I acknowledge that I have a son named Brian who is not provided for in this will. It is my specific intention to not provide for Brian under the terms of my will. See A Practical Guide to Estate Planning and Administration By Michael Gau (2004) p. 37If your last will document has a "Miscellaneous" section, you can put the above language there or, as an alternative, in the same section where the other children are named as beneficiaries. Are there provisions in the law allowing a child to petition the probate court to be added back as a beneficiary of the estate despite the will language? Absent a claim of mental incapacity on the part of the testator at the time the will was executed, the only provision of the Uniform Probate Code that comes to mind is Section 2‑302. Omitted Children. However, Section 2-302 only applies to a situation where "a testator fails to provide in his [or her] will for any of his [or her] children born or adopted after the execution of the will ... ." The intentional omission of a child is, by definition, different than a pretermitted heir. Thus, Section 2-302 would not help a child intentionally disinherited.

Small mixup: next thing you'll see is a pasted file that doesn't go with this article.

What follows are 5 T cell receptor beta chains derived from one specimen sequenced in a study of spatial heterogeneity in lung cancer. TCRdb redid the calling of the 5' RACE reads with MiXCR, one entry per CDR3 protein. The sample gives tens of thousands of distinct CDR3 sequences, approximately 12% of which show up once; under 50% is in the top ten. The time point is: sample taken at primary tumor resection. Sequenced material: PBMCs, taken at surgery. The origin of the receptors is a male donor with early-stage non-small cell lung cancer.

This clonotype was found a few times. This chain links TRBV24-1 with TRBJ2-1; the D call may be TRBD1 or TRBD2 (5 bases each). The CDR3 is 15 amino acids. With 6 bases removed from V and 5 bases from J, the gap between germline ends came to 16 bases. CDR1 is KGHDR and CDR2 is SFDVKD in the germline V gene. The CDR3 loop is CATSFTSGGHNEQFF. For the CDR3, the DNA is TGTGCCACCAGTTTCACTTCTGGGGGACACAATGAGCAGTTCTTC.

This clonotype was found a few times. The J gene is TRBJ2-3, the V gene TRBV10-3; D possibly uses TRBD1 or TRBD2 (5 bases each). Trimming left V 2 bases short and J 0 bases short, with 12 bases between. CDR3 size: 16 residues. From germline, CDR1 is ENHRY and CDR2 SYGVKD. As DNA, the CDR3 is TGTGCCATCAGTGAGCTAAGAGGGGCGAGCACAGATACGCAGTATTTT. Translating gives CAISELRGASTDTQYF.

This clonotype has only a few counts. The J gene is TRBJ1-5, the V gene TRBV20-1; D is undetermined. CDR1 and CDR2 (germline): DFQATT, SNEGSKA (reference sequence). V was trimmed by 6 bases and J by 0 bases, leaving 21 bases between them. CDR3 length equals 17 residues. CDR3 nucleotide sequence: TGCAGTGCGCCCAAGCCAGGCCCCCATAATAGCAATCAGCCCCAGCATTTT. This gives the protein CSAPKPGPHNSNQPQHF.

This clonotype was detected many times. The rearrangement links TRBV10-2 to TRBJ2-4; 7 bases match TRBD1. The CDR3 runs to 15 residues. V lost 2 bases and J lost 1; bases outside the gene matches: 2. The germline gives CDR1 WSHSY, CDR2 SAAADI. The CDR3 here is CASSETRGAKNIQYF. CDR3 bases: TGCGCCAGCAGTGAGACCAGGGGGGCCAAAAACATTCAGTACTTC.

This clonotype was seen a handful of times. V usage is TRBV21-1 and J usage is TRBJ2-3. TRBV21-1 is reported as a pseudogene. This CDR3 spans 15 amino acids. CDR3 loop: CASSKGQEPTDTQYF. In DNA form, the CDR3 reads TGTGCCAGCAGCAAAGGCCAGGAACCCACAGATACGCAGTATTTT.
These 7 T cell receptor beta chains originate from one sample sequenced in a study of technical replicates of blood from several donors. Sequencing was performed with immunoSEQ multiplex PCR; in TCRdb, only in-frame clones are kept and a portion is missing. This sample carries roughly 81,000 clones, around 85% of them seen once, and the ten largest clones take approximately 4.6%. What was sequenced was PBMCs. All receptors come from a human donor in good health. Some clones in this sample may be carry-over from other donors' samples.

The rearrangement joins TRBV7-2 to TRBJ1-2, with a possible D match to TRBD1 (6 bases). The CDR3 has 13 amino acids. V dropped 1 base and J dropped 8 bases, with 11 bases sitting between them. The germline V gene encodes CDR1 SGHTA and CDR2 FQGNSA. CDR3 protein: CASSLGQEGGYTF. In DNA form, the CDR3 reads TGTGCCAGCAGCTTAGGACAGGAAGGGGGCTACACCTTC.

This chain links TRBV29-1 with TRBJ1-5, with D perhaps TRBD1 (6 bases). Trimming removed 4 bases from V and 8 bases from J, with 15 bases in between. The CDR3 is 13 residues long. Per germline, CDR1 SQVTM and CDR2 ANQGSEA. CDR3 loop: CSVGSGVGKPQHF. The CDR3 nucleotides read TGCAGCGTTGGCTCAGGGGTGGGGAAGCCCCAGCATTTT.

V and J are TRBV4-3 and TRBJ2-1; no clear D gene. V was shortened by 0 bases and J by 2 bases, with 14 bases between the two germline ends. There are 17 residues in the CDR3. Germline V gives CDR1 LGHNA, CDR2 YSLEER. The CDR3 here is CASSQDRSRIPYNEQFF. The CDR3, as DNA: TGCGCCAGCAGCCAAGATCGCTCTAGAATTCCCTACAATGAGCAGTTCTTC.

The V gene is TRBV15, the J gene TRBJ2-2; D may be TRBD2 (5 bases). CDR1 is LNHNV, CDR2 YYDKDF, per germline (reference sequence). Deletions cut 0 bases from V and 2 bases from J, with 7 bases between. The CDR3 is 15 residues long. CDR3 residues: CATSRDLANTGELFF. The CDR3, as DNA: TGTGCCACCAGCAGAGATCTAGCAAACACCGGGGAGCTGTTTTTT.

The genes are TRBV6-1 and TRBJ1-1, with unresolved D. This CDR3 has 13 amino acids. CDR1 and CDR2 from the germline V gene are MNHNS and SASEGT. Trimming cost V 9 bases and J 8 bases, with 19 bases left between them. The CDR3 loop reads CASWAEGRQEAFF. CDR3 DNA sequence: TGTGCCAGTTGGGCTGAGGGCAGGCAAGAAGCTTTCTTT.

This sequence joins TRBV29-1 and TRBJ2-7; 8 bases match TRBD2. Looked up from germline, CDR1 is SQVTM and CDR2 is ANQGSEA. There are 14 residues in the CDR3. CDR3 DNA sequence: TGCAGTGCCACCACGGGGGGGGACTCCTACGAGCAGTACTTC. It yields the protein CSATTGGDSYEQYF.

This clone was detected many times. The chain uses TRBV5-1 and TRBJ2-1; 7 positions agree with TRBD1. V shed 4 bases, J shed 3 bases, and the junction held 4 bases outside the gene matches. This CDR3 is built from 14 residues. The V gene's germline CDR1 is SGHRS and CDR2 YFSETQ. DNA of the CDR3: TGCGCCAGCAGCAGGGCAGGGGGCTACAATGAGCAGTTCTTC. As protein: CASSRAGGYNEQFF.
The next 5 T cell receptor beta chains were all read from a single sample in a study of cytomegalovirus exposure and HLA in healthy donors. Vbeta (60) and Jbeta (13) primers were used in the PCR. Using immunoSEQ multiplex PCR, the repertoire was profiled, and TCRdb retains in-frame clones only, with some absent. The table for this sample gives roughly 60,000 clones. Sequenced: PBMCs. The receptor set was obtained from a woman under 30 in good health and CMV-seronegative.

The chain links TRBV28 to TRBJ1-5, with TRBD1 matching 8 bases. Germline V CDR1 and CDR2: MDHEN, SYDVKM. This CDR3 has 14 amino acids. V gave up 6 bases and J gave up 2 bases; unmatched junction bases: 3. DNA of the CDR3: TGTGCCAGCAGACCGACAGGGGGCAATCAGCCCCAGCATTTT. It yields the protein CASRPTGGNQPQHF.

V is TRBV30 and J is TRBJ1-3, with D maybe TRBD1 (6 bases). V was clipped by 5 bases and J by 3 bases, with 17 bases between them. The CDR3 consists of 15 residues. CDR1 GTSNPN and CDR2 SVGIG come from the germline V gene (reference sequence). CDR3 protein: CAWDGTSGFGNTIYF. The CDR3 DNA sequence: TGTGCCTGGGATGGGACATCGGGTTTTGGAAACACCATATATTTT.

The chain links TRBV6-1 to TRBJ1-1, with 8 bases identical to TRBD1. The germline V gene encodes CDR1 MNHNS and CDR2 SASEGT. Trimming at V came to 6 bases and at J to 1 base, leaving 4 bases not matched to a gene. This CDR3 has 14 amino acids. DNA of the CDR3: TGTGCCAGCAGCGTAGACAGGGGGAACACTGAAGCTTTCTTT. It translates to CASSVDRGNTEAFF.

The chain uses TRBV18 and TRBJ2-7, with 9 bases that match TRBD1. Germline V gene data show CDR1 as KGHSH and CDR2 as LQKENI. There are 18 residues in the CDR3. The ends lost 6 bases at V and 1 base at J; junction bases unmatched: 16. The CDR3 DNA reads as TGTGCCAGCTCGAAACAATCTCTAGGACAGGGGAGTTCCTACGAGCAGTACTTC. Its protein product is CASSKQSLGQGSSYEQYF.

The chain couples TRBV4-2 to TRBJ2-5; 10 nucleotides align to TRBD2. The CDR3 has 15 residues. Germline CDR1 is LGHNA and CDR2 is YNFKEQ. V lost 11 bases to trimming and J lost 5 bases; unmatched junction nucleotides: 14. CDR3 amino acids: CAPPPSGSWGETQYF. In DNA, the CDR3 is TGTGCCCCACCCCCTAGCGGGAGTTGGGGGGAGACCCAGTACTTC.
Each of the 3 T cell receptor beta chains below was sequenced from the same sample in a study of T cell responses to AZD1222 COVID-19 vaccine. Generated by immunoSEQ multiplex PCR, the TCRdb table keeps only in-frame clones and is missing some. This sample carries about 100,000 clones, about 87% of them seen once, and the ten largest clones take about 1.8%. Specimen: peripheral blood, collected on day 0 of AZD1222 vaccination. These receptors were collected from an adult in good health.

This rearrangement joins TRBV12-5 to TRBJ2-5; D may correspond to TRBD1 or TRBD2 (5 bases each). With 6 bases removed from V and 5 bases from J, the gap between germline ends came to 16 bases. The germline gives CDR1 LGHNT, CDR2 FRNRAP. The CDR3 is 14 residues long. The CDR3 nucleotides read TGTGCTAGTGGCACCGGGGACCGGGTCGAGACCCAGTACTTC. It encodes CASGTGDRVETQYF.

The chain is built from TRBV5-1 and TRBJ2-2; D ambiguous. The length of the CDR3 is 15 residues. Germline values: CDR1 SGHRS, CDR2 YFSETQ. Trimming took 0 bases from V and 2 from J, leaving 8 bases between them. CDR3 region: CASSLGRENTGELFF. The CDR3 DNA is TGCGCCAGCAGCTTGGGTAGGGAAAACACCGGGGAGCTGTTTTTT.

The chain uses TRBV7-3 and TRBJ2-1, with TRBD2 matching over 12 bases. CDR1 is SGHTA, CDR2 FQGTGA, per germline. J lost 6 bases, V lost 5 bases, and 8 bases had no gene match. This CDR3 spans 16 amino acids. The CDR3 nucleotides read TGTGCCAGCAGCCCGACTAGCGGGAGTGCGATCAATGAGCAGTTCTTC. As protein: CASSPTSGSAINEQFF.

Monday, July 21, 2008
Disinheriting A Child
You are a parent with several children and wish to disinherit one of the children. How exactly is this handled in the drafting of the last will? The bequests to family members generally fall into two categories: (a) specific bequests (i.e., "I leave my 1969 red Corvette to my brother John") and (b) residuary bequests (i.e., "I leave the rest, residue, and remainder of my estate to my children in equal shares, per stirpes"). Instead of naming, as a class, "my children" for any bequest in the will, you would identify by name each child who is a beneficiary and omit the name of the child you wish to disinherit. Finally, to show that the omission of this child from your will was intentional, it is customary to add a line similar to the following to your last will: